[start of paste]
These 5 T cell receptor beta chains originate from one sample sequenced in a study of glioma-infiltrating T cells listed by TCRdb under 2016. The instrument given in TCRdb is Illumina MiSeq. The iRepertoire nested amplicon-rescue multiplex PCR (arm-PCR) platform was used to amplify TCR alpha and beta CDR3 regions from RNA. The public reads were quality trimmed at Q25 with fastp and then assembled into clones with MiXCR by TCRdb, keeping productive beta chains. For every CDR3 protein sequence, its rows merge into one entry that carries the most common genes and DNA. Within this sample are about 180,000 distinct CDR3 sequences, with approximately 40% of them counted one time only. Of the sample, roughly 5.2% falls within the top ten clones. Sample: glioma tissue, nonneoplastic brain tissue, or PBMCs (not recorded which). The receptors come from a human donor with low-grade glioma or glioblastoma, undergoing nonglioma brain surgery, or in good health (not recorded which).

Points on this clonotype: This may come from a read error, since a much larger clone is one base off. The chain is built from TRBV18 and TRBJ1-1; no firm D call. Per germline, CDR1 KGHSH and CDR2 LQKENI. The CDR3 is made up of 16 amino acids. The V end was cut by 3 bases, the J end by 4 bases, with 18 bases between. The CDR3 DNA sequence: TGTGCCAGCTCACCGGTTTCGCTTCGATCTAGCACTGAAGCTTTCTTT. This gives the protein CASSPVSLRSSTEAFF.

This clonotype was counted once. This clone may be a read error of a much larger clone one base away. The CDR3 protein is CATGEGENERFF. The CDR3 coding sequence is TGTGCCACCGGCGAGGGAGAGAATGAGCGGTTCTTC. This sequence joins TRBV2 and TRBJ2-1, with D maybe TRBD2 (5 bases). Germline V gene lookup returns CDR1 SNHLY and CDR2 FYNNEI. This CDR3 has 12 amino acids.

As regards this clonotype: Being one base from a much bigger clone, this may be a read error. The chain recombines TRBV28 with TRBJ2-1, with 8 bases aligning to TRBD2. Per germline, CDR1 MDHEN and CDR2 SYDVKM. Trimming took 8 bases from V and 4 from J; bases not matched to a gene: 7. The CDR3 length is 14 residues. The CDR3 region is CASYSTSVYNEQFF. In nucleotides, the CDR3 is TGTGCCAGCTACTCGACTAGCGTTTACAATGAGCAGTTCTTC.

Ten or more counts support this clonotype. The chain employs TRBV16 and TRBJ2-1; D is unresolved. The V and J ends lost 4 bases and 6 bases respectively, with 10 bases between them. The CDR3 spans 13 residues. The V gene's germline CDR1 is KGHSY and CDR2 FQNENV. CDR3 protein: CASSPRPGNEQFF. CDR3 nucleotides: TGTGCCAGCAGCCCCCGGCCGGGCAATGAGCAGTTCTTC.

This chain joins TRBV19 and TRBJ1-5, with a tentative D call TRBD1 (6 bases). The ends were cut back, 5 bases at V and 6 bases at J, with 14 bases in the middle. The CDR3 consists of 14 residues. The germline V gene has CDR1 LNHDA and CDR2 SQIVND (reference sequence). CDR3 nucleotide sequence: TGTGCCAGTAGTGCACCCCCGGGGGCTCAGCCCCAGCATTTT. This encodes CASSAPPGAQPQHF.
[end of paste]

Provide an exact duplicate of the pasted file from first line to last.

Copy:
These 5 T cell receptor beta chains originate from one sample sequenced in a study of glioma-infiltrating T cells listed by TCRdb under 2016. The instrument given in TCRdb is Illumina MiSeq. The iRepertoire nested amplicon-rescue multiplex PCR (arm-PCR) platform was used to amplify TCR alpha and beta CDR3 regions from RNA. The public reads were quality trimmed at Q25 with fastp and then assembled into clones with MiXCR by TCRdb, keeping productive beta chains. For every CDR3 protein sequence, its rows merge into one entry that carries the most common genes and DNA. Within this sample are about 180,000 distinct CDR3 sequences, with approximately 40% of them counted one time only. Of the sample, roughly 5.2% falls within the top ten clones. Sample: glioma tissue, nonneoplastic brain tissue, or PBMCs (not recorded which). The receptors come from a human donor with low-grade glioma or glioblastoma, undergoing nonglioma brain surgery, or in good health (not recorded which).

Points on this clonotype: This may come from a read error, since a much larger clone is one base off. The chain is built from TRBV18 and TRBJ1-1; no firm D call. Per germline, CDR1 KGHSH and CDR2 LQKENI. The CDR3 is made up of 16 amino acids. The V end was cut by 3 bases, the J end by 4 bases, with 18 bases between. The CDR3 DNA sequence: TGTGCCAGCTCACCGGTTTCGCTTCGATCTAGCACTGAAGCTTTCTTT. This gives the protein CASSPVSLRSSTEAFF.

This clonotype was counted once. This clone may be a read error of a much larger clone one base away. The CDR3 protein is CATGEGENERFF. The CDR3 coding sequence is TGTGCCACCGGCGAGGGAGAGAATGAGCGGTTCTTC. This sequence joins TRBV2 and TRBJ2-1, with D maybe TRBD2 (5 bases). Germline V gene lookup returns CDR1 SNHLY and CDR2 FYNNEI. This CDR3 has 12 amino acids.

As regards this clonotype: Being one base from a much bigger clone, this may be a read error. The chain recombines TRBV28 with TRBJ2-1, with 8 bases aligning to TRBD2. Per germline, CDR1 MDHEN and CDR2 SYDVKM. Trimming took 8 bases from V and 4 from J; bases not matched to a gene: 7. The CDR3 length is 14 residues. The CDR3 region is CASYSTSVYNEQFF. In nucleotides, the CDR3 is TGTGCCAGCTACTCGACTAGCGTTTACAATGAGCAGTTCTTC.

Ten or more counts support this clonotype. The chain employs TRBV16 and TRBJ2-1; D is unresolved. The V and J ends lost 4 bases and 6 bases respectively, with 10 bases between them. The CDR3 spans 13 residues. The V gene's germline CDR1 is KGHSY and CDR2 FQNENV. CDR3 protein: CASSPRPGNEQFF. CDR3 nucleotides: TGTGCCAGCAGCCCCCGGCCGGGCAATGAGCAGTTCTTC.

This chain joins TRBV19 and TRBJ1-5, with a tentative D call TRBD1 (6 bases). The ends were cut back, 5 bases at V and 6 bases at J, with 14 bases in the middle. The CDR3 consists of 14 residues. The germline V gene has CDR1 LNHDA and CDR2 SQIVND (reference sequence). CDR3 nucleotide sequence: TGTGCCAGTAGTGCACCCCCGGGGGCTCAGCCCCAGCATTTT. This encodes CASSAPPGAQPQHF.